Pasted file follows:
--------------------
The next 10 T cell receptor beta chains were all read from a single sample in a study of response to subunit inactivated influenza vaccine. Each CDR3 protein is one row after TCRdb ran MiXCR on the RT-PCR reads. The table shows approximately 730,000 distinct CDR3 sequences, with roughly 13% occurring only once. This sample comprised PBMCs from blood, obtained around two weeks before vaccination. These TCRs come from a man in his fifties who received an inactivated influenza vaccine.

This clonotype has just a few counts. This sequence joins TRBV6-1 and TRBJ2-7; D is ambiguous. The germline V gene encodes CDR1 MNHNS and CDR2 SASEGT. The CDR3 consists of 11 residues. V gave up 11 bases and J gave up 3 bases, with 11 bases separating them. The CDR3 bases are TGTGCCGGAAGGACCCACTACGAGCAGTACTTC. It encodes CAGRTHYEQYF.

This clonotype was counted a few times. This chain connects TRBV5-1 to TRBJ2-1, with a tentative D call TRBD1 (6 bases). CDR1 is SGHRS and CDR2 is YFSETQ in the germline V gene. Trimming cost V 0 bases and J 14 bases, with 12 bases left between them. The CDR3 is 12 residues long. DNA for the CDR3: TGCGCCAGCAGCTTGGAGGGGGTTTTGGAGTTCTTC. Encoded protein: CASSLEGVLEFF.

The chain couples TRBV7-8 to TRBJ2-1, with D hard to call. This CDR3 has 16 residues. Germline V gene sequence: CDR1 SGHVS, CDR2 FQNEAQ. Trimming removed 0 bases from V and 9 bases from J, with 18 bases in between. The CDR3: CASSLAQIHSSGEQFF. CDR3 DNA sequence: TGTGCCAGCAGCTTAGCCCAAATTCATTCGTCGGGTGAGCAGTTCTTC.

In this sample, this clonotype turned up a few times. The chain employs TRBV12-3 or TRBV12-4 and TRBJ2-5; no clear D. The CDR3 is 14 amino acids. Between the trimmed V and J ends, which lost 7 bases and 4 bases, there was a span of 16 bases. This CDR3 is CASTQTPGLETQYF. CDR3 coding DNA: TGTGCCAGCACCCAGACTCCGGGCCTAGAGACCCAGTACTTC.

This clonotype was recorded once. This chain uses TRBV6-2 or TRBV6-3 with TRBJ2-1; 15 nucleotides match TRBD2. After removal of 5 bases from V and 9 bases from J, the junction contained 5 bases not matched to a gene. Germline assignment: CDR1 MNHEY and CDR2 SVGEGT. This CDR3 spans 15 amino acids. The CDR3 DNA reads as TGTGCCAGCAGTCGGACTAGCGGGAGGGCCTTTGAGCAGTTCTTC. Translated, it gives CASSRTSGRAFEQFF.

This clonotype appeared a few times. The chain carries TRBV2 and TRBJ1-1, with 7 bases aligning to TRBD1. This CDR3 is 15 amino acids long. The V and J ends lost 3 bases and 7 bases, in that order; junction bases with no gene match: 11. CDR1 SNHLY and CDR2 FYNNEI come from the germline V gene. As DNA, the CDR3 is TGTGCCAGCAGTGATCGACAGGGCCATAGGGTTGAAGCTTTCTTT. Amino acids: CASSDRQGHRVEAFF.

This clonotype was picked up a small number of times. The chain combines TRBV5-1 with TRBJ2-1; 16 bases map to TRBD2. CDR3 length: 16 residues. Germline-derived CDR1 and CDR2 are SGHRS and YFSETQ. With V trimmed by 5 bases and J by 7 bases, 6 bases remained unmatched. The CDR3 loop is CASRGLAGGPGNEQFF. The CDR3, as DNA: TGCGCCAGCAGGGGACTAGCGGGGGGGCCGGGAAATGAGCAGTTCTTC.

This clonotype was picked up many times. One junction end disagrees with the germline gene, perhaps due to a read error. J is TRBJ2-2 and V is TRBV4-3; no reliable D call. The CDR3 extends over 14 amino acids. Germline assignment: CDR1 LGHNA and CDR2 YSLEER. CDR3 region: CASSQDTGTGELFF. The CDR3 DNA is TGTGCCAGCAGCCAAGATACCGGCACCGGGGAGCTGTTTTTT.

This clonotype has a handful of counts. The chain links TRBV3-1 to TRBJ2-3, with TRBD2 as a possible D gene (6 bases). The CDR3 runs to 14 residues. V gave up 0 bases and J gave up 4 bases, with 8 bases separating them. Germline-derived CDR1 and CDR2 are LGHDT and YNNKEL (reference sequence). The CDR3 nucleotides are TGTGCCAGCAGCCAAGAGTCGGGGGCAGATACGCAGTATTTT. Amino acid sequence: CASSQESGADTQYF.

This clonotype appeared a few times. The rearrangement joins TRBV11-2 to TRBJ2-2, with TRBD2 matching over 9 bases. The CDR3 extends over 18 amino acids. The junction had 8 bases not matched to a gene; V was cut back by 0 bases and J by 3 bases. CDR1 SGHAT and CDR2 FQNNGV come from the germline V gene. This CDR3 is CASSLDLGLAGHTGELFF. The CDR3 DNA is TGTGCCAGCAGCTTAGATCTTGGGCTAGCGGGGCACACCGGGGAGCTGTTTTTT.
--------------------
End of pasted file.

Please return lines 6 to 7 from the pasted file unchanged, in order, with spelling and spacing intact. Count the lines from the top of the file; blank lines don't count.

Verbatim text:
This clonotype was recorded once. This chain uses TRBV6-2 or TRBV6-3 with TRBJ2-1; 15 nucleotides match TRBD2. After removal of 5 bases from V and 9 bases from J, the junction contained 5 bases not matched to a gene. Germline assignment: CDR1 MNHEY and CDR2 SVGEGT. This CDR3 spans 15 amino acids. The CDR3 DNA reads as TGTGCCAGCAGTCGGACTAGCGGGAGGGCCTTTGAGCAGTTCTTC. Translated, it gives CASSRTSGRAFEQFF.

This clonotype appeared a few times. The chain carries TRBV2 and TRBJ1-1, with 7 bases aligning to TRBD1. This CDR3 is 15 amino acids long. The V and J ends lost 3 bases and 7 bases, in that order; junction bases with no gene match: 11. CDR1 SNHLY and CDR2 FYNNEI come from the germline V gene. As DNA, the CDR3 is TGTGCCAGCAGTGATCGACAGGGCCATAGGGTTGAAGCTTTCTTT. Amino acids: CASSDRQGHRVEAFF.